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I'm new to version control. If there's an SVN repository that I'd like to download, do I have to have SVN installed on my computer to download it? Is it possible to download that SVN repository using my existing version control like CVS? or download a CVS repository with SVN?

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If the provider also provides, say, a .zip or .tar.gz file containing a snapshot, you can download that without the need for SVN software. But of course that's not downloading the repository itself; you'll have no way to view svn logs and so forth. And you'll only be able to download versions that the provider has chosen to make available. –  Keith Thompson Nov 6 '11 at 19:53

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To download a SVN repository you need SVN, or GIT-SVN or similar. There are no connectors between SVN and CVS that I know about.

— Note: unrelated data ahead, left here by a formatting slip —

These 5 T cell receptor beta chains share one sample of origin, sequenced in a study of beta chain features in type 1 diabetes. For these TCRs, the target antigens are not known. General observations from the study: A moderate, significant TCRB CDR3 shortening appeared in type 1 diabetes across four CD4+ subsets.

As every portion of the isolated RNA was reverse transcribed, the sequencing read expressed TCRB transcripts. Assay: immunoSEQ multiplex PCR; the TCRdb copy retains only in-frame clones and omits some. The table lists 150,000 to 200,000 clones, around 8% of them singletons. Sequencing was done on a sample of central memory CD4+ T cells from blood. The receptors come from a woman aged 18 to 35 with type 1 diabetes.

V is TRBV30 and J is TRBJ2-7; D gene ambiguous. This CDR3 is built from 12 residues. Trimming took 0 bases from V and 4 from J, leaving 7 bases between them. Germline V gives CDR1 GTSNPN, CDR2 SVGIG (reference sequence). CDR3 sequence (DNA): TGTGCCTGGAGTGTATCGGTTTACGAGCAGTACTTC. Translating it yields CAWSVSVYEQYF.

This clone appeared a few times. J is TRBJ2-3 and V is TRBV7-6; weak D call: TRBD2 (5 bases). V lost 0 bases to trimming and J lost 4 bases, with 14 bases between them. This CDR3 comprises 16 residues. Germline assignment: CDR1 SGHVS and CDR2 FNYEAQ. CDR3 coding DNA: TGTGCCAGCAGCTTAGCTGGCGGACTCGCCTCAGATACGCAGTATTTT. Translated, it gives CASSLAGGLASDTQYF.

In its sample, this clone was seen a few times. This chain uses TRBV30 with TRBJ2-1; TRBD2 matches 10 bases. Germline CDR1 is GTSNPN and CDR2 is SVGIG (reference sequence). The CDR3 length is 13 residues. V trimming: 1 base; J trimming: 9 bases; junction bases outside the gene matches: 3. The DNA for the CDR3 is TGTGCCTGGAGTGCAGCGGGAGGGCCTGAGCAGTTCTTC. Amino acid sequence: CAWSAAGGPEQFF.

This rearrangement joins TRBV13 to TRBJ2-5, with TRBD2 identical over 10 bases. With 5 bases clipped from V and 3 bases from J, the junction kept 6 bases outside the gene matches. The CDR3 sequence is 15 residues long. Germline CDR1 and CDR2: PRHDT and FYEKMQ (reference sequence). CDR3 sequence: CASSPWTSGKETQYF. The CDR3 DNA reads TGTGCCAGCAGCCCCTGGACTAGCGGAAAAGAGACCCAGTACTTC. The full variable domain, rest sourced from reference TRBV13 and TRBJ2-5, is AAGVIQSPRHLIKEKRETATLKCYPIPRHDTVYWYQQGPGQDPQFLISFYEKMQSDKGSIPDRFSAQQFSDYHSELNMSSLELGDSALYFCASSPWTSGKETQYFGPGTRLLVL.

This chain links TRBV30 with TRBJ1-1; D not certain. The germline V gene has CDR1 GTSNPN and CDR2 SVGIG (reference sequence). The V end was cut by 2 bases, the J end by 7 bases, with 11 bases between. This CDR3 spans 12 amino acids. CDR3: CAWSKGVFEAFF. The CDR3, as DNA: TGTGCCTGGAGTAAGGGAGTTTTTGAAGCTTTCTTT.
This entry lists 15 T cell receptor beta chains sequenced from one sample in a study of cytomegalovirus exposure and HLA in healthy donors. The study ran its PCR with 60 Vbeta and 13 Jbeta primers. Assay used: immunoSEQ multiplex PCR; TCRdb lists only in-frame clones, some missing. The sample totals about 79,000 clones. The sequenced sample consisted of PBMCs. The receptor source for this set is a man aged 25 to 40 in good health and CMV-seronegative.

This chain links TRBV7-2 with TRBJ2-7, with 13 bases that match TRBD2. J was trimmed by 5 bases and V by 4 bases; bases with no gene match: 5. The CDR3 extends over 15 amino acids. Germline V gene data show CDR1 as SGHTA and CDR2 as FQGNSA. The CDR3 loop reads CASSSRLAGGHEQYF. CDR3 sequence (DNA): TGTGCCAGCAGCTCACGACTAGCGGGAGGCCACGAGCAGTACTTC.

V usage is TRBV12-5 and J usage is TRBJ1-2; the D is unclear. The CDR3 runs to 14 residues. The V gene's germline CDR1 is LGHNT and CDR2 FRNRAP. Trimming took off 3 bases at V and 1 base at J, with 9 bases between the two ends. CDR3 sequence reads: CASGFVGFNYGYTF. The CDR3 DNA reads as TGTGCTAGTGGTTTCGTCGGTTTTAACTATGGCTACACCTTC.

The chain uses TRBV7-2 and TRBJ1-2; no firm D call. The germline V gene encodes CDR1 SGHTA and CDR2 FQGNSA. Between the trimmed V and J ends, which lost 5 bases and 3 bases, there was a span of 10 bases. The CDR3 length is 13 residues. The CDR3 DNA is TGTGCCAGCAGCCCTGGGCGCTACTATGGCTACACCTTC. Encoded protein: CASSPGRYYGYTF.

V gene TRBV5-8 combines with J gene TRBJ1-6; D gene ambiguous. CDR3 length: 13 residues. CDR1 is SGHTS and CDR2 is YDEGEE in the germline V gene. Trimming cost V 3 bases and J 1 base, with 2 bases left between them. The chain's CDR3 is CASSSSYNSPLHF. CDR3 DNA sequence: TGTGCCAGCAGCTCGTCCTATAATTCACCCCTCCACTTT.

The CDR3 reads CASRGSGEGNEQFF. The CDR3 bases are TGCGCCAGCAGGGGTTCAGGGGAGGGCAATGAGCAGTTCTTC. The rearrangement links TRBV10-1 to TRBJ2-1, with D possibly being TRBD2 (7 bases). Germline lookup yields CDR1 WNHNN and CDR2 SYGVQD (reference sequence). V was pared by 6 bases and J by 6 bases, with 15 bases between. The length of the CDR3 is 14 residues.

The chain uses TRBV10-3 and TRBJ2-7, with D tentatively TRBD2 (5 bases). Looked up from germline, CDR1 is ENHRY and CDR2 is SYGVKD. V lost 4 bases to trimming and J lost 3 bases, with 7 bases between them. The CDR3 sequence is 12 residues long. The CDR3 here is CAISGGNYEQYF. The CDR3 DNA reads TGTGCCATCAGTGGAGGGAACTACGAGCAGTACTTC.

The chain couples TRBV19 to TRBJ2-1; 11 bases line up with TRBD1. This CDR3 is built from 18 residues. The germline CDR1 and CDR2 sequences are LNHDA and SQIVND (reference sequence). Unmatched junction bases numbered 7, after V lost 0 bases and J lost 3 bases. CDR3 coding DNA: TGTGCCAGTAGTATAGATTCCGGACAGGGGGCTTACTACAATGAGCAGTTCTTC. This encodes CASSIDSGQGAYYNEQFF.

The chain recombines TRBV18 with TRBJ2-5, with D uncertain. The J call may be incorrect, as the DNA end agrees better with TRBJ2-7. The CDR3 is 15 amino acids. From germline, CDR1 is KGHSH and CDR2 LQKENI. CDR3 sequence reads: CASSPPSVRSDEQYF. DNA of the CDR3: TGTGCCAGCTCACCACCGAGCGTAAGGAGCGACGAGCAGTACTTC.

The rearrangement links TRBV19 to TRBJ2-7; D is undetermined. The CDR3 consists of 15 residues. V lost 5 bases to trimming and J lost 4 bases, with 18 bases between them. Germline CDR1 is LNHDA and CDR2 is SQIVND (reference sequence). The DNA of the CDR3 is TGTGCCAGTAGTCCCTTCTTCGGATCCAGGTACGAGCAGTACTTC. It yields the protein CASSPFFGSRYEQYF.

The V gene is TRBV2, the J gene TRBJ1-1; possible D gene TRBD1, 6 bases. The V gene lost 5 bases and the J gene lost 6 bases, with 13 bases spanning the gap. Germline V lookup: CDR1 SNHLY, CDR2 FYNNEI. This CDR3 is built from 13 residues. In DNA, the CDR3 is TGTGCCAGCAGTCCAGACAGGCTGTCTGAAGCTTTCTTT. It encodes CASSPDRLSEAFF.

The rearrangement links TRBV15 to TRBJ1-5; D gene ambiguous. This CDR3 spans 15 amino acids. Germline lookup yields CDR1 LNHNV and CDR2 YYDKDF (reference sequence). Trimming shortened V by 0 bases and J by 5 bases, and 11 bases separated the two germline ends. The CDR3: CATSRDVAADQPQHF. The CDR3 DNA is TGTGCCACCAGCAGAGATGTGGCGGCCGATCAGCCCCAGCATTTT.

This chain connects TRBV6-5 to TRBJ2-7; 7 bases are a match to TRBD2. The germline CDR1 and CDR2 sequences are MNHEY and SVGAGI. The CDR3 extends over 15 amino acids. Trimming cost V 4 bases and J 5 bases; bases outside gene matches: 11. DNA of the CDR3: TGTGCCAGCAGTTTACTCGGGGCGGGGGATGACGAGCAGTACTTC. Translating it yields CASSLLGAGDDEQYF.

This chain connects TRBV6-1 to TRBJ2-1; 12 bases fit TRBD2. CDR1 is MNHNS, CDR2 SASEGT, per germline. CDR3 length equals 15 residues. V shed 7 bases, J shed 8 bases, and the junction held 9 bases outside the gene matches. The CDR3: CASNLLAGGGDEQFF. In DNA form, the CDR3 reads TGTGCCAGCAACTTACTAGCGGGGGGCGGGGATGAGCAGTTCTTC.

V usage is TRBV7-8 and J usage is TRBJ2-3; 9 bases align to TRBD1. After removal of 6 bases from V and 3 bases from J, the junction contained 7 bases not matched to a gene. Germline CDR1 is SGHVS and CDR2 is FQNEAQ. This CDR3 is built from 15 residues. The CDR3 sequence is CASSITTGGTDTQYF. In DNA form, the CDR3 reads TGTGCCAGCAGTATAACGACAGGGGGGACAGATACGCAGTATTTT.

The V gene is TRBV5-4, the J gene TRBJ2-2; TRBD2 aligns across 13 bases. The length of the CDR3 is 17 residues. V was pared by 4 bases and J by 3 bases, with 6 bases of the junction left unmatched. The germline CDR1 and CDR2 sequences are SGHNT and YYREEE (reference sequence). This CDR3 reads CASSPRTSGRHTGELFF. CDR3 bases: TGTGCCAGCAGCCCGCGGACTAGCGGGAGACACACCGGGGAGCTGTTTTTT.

However, if you just want to browse some files you can often view the SVN repository in your internet browser. Most SVN installations exposes a read only version via the built in web interface. Just point your browser to the URL of the repository and can probably browse and download individual files.

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You must have an SVN client installed to retrieve a codebase from an SVN repository.

I'd recommend TortoiseSVN.

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You need subversion, or at least a program that understands it (and I'm pretty sure CVS doesn't), just like you can't, e.g. unzip a .zip file with bzip.

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